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An investigation of attention, executive, and psychomotor aspects of cognitive fatigability
Uppsala University, Disciplinary Domain of Medicine and Pharmacy, Medicinska och farmaceutiska vetenskapsområdet, centrumbildningar mm, Centrum för klinisk forskning i Sörmland (CKFD).
2014 (English)In: Journal of Clinical and Experimental Neuropsychology, ISSN 1380-3395, E-ISSN 1744-411X, Vol. 36, no 7, 716-729 p.Article in journal (Refereed) Published
Abstract [en]


Self-perceived mental fatigue is a common presenting symptom in many neurological diseases. Discriminating objective fatigability from self-perceived mental fatigue might facilitate neuropsychological diagnosis and treatment programs. However clinically valid neuropsychological instruments suitable for assessment of fatigability are still lacking. The prime aim of the study was to investigate aspects of cognitive fatigability and to identify properties of neuropsychological tests suitable to assess fatigability in patients with persistent cognitive complaints after mild brain injury. Another aim was to investigate whether cognitive fatigability captured by neuropsychological measures is influenced by depression or sleep disturbances.


Twenty-four patients with persistent cognitive symptoms after mild traumatic brain injury (mTBI), (aged 18-51 years) and 31 healthy controls (aged 20-49 years) underwent neuropsychological testing measuring three cognitive fatigability domains: Attention fatigability was assessed using the Ruff 2 & 7 Selective Attention Test, executive fatigability using the Color Word Test (Stroop), and psychomotor fatigability using the Digit Symbol Substitution Test from the Wechsler Adult Intelligence Scale-Third Edition (WAIS-III). Subjective fatigue was measured using the Fatigue Severity Scale and a questionnaire of everyday consequences of fatigue. Depression was screened using the Hospital Anxiety and Depression Scale and sleep disturbances using the Pittsburgh Sleep Quality Index.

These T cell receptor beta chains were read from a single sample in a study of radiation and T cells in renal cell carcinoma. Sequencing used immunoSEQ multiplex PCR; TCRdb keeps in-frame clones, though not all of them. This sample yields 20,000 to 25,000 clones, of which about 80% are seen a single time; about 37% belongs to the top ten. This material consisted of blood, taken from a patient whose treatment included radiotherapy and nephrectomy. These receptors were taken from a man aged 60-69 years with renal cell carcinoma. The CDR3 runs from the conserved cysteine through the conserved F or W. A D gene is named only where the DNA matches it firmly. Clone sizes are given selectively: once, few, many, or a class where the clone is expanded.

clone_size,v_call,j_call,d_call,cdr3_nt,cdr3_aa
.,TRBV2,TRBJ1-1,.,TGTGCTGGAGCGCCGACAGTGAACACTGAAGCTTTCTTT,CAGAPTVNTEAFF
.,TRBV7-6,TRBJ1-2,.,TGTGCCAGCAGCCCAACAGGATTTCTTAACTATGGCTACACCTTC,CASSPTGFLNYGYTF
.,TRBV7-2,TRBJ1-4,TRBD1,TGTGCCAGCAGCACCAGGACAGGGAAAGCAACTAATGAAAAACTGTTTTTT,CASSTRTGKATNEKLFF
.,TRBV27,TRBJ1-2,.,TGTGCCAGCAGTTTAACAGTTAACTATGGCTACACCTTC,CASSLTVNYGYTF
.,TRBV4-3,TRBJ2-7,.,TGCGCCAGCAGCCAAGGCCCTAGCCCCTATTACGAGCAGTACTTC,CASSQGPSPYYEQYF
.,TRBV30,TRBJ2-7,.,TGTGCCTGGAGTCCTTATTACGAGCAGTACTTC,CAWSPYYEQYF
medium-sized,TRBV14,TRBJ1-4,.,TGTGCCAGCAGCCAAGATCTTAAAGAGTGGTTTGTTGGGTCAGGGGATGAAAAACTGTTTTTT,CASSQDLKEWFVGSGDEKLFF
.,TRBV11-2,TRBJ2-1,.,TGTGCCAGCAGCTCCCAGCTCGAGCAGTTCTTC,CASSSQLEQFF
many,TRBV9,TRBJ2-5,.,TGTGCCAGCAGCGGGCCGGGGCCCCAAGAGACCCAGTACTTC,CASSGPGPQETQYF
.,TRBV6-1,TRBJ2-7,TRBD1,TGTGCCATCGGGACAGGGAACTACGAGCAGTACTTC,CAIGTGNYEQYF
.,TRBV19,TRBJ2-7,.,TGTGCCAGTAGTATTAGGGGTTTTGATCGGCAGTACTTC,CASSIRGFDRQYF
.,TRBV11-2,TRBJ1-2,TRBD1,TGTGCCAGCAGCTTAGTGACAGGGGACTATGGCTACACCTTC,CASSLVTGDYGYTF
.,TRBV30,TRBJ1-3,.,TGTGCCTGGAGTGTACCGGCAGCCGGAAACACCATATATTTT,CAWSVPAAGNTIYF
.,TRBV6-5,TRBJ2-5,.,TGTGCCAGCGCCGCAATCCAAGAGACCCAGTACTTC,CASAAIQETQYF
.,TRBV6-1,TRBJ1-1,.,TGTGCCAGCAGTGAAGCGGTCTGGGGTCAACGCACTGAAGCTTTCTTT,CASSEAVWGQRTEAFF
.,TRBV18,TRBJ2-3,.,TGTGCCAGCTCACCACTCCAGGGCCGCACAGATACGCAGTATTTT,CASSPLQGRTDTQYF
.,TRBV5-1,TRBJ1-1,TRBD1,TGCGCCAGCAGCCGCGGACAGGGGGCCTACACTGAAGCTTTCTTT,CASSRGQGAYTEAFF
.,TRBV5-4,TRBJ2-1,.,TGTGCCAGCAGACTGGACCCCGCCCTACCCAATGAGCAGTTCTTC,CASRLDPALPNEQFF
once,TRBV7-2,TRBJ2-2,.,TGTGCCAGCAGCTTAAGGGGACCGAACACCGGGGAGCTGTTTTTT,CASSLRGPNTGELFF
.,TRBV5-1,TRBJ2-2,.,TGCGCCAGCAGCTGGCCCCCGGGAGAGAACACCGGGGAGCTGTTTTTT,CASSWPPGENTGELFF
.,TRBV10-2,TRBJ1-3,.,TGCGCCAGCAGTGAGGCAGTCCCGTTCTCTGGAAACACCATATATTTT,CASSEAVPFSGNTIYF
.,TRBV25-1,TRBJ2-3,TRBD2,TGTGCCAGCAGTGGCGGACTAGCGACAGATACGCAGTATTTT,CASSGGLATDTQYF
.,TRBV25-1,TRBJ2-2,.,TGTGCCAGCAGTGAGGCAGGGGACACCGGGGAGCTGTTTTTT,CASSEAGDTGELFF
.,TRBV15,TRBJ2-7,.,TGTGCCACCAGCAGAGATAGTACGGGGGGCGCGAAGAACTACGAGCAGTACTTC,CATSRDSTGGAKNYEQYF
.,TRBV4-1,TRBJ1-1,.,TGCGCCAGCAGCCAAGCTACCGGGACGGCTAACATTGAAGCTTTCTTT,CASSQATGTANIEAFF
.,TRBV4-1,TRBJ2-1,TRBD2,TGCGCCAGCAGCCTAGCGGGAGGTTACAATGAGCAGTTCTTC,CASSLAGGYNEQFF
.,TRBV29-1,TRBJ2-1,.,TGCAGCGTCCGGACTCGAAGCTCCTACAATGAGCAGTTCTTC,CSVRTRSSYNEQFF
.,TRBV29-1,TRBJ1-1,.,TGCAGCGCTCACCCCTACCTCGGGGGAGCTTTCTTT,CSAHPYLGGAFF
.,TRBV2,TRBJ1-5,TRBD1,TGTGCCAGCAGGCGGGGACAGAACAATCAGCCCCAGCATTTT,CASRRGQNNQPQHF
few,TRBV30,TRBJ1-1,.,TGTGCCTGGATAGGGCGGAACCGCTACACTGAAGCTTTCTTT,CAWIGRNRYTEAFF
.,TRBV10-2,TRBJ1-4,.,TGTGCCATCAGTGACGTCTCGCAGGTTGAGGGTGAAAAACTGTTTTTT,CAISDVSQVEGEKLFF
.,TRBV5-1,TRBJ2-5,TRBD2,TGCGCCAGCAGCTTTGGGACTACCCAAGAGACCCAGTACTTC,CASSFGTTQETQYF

The patients reported significantly more mental fatigue and performed worse on tests of psychomotor and executive fatigability than the healthy controls. Furthermore, the cognitive fatigability measures were not influenced by depression or sleep disturbances, as was the case in self-reported fatigue.


Tests demanding executive or simultaneous processing of several neuropsychological functions seem most sensitive in order to capture cognitive fatigability. Clinical tests that can capture fatigability enable a deeper understanding of how fatigability might contribute to cognitive complaints and problems in maintaining daily activities.

Place, publisher, year, edition, pages
2014. Vol. 36, no 7, 716-729 p.
National Category
Clinical Medicine
URN: urn:nbn:se:uu:diva-231864DOI: 10.1080/13803395.2014.933779ISI: 000343298000005PubMedID: 24965830OAI: oai:DiVA.org:uu-231864DiVA: diva2:745505
Available from: 2014-09-10 Created: 2014-09-10 Last updated: 2014-12-08Bibliographically approved

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